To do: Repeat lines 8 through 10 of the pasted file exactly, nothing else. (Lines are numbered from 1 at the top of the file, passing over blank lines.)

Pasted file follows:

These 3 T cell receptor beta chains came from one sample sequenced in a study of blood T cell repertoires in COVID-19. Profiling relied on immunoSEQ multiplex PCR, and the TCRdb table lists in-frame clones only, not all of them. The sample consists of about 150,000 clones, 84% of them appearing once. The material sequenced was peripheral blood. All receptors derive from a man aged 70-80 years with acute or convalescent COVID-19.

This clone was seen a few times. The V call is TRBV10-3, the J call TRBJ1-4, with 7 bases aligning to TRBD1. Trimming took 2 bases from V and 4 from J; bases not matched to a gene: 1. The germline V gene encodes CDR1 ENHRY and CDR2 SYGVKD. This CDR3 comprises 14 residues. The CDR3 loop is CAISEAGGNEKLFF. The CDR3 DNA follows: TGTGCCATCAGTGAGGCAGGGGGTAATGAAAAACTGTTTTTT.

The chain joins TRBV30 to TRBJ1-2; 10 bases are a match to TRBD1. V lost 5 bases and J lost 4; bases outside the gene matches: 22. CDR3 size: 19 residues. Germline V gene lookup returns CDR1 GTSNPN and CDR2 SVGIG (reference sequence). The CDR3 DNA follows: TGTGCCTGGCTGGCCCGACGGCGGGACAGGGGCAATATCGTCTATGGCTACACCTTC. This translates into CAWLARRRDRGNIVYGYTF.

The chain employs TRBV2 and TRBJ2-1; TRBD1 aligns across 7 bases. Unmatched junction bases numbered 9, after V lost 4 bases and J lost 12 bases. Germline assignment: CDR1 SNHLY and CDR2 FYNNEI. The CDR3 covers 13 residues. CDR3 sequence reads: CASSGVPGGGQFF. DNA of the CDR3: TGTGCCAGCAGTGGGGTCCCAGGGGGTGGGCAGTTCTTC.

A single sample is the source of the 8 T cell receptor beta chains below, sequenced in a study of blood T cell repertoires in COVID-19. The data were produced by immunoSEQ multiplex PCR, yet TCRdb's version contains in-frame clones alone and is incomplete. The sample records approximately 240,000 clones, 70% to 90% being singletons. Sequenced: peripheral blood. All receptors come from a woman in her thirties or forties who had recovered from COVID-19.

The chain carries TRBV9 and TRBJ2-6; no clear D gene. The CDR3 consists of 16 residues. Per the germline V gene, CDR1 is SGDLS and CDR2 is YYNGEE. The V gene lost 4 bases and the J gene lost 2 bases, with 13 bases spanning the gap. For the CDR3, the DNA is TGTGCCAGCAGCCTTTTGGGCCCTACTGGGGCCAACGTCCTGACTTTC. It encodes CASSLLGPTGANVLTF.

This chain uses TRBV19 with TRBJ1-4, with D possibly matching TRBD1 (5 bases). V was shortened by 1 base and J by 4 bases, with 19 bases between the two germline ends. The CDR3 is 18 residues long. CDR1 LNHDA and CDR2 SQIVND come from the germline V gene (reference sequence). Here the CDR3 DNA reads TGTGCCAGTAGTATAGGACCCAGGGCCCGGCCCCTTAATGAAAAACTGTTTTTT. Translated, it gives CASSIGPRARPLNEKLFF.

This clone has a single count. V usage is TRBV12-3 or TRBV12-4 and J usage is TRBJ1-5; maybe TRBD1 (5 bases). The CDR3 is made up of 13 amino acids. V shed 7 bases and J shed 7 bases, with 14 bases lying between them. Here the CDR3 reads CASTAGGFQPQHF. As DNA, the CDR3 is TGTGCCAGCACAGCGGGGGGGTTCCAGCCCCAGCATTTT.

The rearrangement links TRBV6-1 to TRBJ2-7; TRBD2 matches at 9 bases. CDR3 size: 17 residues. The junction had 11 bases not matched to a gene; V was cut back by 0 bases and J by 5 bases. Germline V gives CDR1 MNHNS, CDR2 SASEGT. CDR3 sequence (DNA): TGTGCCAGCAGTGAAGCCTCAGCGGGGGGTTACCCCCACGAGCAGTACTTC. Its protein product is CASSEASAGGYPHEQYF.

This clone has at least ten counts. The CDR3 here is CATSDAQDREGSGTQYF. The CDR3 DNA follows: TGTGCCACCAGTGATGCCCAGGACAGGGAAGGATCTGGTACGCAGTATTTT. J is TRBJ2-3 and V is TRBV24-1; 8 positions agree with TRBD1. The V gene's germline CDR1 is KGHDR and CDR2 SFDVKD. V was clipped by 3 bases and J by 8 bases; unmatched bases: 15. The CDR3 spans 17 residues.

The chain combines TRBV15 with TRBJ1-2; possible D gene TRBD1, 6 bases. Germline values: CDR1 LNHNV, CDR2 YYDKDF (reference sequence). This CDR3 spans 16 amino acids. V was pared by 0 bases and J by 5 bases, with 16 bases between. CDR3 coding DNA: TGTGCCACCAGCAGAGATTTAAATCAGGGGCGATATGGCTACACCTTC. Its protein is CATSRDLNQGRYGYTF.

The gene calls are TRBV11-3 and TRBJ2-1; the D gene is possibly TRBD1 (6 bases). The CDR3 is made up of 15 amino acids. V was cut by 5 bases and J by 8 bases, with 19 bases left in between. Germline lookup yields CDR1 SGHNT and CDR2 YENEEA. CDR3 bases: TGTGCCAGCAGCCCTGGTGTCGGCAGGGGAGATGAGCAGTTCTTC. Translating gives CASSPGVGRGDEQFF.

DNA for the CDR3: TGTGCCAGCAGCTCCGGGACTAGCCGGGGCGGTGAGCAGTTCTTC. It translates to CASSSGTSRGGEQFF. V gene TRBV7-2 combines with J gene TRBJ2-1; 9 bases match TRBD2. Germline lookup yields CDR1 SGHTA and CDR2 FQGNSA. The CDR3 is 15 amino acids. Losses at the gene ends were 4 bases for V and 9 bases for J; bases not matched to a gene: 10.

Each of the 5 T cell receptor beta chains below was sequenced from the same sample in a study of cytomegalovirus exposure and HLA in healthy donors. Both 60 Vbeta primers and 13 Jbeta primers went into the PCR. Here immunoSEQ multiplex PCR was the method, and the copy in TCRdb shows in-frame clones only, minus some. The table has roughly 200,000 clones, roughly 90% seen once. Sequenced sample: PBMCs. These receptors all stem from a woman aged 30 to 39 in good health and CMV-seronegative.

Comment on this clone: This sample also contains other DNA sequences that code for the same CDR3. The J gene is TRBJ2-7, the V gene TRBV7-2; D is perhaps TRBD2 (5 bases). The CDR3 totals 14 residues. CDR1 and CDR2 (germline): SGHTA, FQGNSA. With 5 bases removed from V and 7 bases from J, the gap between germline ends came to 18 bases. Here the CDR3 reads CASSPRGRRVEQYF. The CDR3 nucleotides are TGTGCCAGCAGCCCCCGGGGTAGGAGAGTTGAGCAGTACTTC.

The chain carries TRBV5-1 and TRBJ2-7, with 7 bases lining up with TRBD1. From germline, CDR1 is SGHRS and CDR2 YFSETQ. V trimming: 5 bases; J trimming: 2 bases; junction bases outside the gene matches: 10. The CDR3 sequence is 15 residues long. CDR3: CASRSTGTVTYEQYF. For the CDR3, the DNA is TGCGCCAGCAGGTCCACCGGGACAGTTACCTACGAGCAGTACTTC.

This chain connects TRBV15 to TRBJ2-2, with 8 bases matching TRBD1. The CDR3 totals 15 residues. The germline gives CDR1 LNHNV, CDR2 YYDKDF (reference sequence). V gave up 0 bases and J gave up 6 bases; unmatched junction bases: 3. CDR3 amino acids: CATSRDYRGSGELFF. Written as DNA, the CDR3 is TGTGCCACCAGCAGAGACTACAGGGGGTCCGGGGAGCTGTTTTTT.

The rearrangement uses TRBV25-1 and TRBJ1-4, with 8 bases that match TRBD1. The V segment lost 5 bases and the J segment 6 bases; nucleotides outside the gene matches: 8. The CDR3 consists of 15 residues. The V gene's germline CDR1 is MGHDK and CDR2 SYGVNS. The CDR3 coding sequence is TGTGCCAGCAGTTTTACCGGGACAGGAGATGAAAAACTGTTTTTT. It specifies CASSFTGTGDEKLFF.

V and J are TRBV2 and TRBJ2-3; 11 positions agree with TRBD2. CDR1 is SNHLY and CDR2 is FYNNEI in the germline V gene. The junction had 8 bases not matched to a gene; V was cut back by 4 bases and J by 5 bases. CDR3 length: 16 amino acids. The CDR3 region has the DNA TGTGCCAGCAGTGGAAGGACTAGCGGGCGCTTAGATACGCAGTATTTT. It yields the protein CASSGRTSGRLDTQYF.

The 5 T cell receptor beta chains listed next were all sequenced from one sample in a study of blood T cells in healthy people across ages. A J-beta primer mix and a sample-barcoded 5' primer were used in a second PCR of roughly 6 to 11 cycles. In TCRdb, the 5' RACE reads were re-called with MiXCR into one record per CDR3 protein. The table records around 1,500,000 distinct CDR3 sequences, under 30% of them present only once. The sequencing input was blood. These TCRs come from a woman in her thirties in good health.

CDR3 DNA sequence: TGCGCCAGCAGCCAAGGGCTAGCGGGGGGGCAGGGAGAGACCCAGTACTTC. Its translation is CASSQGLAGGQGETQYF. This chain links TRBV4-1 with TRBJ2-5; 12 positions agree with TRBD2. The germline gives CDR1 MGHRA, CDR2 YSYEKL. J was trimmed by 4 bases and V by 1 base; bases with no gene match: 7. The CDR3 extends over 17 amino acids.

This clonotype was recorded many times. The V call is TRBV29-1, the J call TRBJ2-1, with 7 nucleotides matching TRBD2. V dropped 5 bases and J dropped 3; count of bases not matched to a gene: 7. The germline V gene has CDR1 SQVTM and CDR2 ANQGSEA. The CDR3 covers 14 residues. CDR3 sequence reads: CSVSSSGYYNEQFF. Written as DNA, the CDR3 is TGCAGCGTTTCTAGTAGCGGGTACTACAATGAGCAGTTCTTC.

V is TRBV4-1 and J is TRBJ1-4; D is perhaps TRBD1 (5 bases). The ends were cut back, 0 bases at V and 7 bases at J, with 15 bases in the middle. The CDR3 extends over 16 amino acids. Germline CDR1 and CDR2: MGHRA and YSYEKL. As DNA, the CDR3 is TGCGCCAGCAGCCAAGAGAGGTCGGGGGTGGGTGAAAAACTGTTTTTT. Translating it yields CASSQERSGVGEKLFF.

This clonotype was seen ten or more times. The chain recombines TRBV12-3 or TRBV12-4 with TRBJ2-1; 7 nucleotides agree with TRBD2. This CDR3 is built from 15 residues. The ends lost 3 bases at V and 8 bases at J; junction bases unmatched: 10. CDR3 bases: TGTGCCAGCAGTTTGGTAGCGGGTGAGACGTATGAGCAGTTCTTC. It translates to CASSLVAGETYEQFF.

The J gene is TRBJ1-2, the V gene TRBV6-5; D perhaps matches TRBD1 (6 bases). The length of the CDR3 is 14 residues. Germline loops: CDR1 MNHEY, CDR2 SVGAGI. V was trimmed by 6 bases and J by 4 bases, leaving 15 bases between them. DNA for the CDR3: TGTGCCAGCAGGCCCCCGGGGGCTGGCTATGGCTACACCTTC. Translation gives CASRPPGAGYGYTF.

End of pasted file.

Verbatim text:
This clone has a single count. V usage is TRBV12-3 or TRBV12-4 and J usage is TRBJ1-5; maybe TRBD1 (5 bases). The CDR3 is made up of 13 amino acids. V shed 7 bases and J shed 7 bases, with 14 bases lying between them. Here the CDR3 reads CASTAGGFQPQHF. As DNA, the CDR3 is TGTGCCAGCACAGCGGGGGGGTTCCAGCCCCAGCATTTT.

The rearrangement links TRBV6-1 to TRBJ2-7; TRBD2 matches at 9 bases. CDR3 size: 17 residues. The junction had 11 bases not matched to a gene; V was cut back by 0 bases and J by 5 bases. Germline V gives CDR1 MNHNS, CDR2 SASEGT. CDR3 sequence (DNA): TGTGCCAGCAGTGAAGCCTCAGCGGGGGGTTACCCCCACGAGCAGTACTTC. Its protein product is CASSEASAGGYPHEQYF.

This clone has at least ten counts. The CDR3 here is CATSDAQDREGSGTQYF. The CDR3 DNA follows: TGTGCCACCAGTGATGCCCAGGACAGGGAAGGATCTGGTACGCAGTATTTT. J is TRBJ2-3 and V is TRBV24-1; 8 positions agree with TRBD1. The V gene's germline CDR1 is KGHDR and CDR2 SFDVKD. V was clipped by 3 bases and J by 8 bases; unmatched bases: 15. The CDR3 spans 17 residues.